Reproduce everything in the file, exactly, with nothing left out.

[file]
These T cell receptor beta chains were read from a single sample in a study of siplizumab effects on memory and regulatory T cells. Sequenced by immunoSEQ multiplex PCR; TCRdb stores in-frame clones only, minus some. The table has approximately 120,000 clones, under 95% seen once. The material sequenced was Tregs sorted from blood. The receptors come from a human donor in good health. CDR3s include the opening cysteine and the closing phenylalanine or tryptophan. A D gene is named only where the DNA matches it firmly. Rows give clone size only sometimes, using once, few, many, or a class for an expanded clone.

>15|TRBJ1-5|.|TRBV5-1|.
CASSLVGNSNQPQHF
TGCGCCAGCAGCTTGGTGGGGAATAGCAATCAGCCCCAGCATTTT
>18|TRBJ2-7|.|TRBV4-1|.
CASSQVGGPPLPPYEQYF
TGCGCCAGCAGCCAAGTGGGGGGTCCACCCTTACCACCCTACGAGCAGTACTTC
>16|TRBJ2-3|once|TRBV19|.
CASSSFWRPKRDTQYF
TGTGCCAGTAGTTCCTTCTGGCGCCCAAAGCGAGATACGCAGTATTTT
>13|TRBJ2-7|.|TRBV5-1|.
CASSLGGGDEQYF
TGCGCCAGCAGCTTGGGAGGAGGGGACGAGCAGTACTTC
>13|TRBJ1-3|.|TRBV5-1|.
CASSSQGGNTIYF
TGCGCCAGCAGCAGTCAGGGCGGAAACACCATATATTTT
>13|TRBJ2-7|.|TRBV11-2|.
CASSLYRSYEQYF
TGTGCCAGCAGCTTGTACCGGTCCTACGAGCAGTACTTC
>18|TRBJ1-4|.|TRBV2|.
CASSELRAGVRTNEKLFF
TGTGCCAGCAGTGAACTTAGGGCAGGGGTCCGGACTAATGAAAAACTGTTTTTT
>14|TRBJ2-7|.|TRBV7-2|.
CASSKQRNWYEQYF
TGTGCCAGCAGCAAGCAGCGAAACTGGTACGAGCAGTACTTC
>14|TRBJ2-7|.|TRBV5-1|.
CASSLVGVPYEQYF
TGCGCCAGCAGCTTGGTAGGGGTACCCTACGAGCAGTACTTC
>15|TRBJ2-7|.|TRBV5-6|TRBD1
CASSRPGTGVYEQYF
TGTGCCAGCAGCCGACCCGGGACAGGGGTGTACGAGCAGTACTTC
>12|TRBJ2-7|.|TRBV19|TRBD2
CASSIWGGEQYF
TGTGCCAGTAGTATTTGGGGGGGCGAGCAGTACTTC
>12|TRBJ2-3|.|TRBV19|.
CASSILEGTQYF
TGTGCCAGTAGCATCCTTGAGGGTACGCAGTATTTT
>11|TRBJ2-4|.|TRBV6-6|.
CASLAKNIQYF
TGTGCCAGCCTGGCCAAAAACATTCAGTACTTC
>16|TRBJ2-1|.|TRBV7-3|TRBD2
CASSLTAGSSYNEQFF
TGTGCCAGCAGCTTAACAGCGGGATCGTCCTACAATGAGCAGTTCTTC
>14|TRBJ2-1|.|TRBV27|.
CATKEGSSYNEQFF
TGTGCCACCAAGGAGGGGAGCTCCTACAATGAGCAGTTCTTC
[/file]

These T cell receptor beta chains were read from a single sample in a study of siplizumab effects on memory and regulatory T cells. Sequenced by immunoSEQ multiplex PCR; TCRdb stores in-frame clones only, minus some. The table has approximately 120,000 clones, under 95% seen once. The material sequenced was Tregs sorted from blood. The receptors come from a human donor in good health. CDR3s include the opening cysteine and the closing phenylalanine or tryptophan. A D gene is named only where the DNA matches it firmly. Rows give clone size only sometimes, using once, few, many, or a class for an expanded clone.

>15|TRBJ1-5|.|TRBV5-1|.
CASSLVGNSNQPQHF
TGCGCCAGCAGCTTGGTGGGGAATAGCAATCAGCCCCAGCATTTT
>18|TRBJ2-7|.|TRBV4-1|.
CASSQVGGPPLPPYEQYF
TGCGCCAGCAGCCAAGTGGGGGGTCCACCCTTACCACCCTACGAGCAGTACTTC
>16|TRBJ2-3|once|TRBV19|.
CASSSFWRPKRDTQYF
TGTGCCAGTAGTTCCTTCTGGCGCCCAAAGCGAGATACGCAGTATTTT
>13|TRBJ2-7|.|TRBV5-1|.
CASSLGGGDEQYF
TGCGCCAGCAGCTTGGGAGGAGGGGACGAGCAGTACTTC
>13|TRBJ1-3|.|TRBV5-1|.
CASSSQGGNTIYF
TGCGCCAGCAGCAGTCAGGGCGGAAACACCATATATTTT
>13|TRBJ2-7|.|TRBV11-2|.
CASSLYRSYEQYF
TGTGCCAGCAGCTTGTACCGGTCCTACGAGCAGTACTTC
>18|TRBJ1-4|.|TRBV2|.
CASSELRAGVRTNEKLFF
TGTGCCAGCAGTGAACTTAGGGCAGGGGTCCGGACTAATGAAAAACTGTTTTTT
>14|TRBJ2-7|.|TRBV7-2|.
CASSKQRNWYEQYF
TGTGCCAGCAGCAAGCAGCGAAACTGGTACGAGCAGTACTTC
>14|TRBJ2-7|.|TRBV5-1|.
CASSLVGVPYEQYF
TGCGCCAGCAGCTTGGTAGGGGTACCCTACGAGCAGTACTTC
>15|TRBJ2-7|.|TRBV5-6|TRBD1
CASSRPGTGVYEQYF
TGTGCCAGCAGCCGACCCGGGACAGGGGTGTACGAGCAGTACTTC
>12|TRBJ2-7|.|TRBV19|TRBD2
CASSIWGGEQYF
TGTGCCAGTAGTATTTGGGGGGGCGAGCAGTACTTC
>12|TRBJ2-3|.|TRBV19|.
CASSILEGTQYF
TGTGCCAGTAGCATCCTTGAGGGTACGCAGTATTTT
>11|TRBJ2-4|.|TRBV6-6|.
CASLAKNIQYF
TGTGCCAGCCTGGCCAAAAACATTCAGTACTTC
>16|TRBJ2-1|.|TRBV7-3|TRBD2
CASSLTAGSSYNEQFF
TGTGCCAGCAGCTTAACAGCGGGATCGTCCTACAATGAGCAGTTCTTC
>14|TRBJ2-1|.|TRBV27|.
CATKEGSSYNEQFF
TGTGCCACCAAGGAGGGGAGCTCCTACAATGAGCAGTTCTTC